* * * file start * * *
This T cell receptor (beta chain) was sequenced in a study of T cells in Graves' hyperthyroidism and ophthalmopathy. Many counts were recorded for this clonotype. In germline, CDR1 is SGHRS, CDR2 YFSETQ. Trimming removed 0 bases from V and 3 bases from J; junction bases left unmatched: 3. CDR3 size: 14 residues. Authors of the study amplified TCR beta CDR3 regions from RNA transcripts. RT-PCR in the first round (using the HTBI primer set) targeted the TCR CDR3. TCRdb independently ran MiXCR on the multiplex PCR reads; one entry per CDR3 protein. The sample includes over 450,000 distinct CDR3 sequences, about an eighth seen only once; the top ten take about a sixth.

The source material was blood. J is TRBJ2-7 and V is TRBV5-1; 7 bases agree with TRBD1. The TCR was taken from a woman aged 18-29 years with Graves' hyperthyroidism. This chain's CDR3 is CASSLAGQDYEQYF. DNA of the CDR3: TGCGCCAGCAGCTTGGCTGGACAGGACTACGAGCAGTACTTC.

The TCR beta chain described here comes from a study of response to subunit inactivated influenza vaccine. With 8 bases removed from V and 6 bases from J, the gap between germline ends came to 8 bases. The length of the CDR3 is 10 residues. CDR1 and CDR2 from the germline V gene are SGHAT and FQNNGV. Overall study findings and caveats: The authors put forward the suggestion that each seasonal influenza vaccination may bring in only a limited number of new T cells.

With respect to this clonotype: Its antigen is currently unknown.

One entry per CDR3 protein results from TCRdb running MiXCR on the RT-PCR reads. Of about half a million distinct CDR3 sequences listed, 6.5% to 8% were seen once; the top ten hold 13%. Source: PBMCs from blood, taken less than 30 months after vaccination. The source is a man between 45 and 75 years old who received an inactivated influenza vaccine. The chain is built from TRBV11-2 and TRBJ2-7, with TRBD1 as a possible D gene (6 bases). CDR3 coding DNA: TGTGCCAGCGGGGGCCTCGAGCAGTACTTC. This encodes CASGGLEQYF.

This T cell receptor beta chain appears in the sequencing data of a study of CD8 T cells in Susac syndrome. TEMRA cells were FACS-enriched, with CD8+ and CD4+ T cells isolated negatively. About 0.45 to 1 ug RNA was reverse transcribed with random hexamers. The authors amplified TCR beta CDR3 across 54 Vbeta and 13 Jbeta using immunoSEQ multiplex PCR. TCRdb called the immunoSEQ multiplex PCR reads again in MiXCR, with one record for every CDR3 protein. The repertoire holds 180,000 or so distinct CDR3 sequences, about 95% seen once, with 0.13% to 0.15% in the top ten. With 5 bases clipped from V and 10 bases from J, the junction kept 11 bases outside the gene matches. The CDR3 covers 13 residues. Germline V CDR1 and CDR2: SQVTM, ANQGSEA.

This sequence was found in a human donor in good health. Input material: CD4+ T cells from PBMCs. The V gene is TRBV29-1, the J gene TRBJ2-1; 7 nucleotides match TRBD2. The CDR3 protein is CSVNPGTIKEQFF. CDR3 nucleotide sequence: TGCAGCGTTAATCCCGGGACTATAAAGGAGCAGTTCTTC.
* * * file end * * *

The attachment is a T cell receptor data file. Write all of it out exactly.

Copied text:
This T cell receptor (beta chain) was sequenced in a study of T cells in Graves' hyperthyroidism and ophthalmopathy. Many counts were recorded for this clonotype. In germline, CDR1 is SGHRS, CDR2 YFSETQ. Trimming removed 0 bases from V and 3 bases from J; junction bases left unmatched: 3. CDR3 size: 14 residues. Authors of the study amplified TCR beta CDR3 regions from RNA transcripts. RT-PCR in the first round (using the HTBI primer set) targeted the TCR CDR3. TCRdb independently ran MiXCR on the multiplex PCR reads; one entry per CDR3 protein. The sample includes over 450,000 distinct CDR3 sequences, about an eighth seen only once; the top ten take about a sixth.

The source material was blood. J is TRBJ2-7 and V is TRBV5-1; 7 bases agree with TRBD1. The TCR was taken from a woman aged 18-29 years with Graves' hyperthyroidism. This chain's CDR3 is CASSLAGQDYEQYF. DNA of the CDR3: TGCGCCAGCAGCTTGGCTGGACAGGACTACGAGCAGTACTTC.

The TCR beta chain described here comes from a study of response to subunit inactivated influenza vaccine. With 8 bases removed from V and 6 bases from J, the gap between germline ends came to 8 bases. The length of the CDR3 is 10 residues. CDR1 and CDR2 from the germline V gene are SGHAT and FQNNGV. Overall study findings and caveats: The authors put forward the suggestion that each seasonal influenza vaccination may bring in only a limited number of new T cells.

With respect to this clonotype: Its antigen is currently unknown.

One entry per CDR3 protein results from TCRdb running MiXCR on the RT-PCR reads. Of about half a million distinct CDR3 sequences listed, 6.5% to 8% were seen once; the top ten hold 13%. Source: PBMCs from blood, taken less than 30 months after vaccination. The source is a man between 45 and 75 years old who received an inactivated influenza vaccine. The chain is built from TRBV11-2 and TRBJ2-7, with TRBD1 as a possible D gene (6 bases). CDR3 coding DNA: TGTGCCAGCGGGGGCCTCGAGCAGTACTTC. This encodes CASGGLEQYF.

This T cell receptor beta chain appears in the sequencing data of a study of CD8 T cells in Susac syndrome. TEMRA cells were FACS-enriched, with CD8+ and CD4+ T cells isolated negatively. About 0.45 to 1 ug RNA was reverse transcribed with random hexamers. The authors amplified TCR beta CDR3 across 54 Vbeta and 13 Jbeta using immunoSEQ multiplex PCR. TCRdb called the immunoSEQ multiplex PCR reads again in MiXCR, with one record for every CDR3 protein. The repertoire holds 180,000 or so distinct CDR3 sequences, about 95% seen once, with 0.13% to 0.15% in the top ten. With 5 bases clipped from V and 10 bases from J, the junction kept 11 bases outside the gene matches. The CDR3 covers 13 residues. Germline V CDR1 and CDR2: SQVTM, ANQGSEA.

This sequence was found in a human donor in good health. Input material: CD4+ T cells from PBMCs. The V gene is TRBV29-1, the J gene TRBJ2-1; 7 nucleotides match TRBD2. The CDR3 protein is CSVNPGTIKEQFF. CDR3 nucleotide sequence: TGCAGCGTTAATCCCGGGACTATAAAGGAGCAGTTCTTC.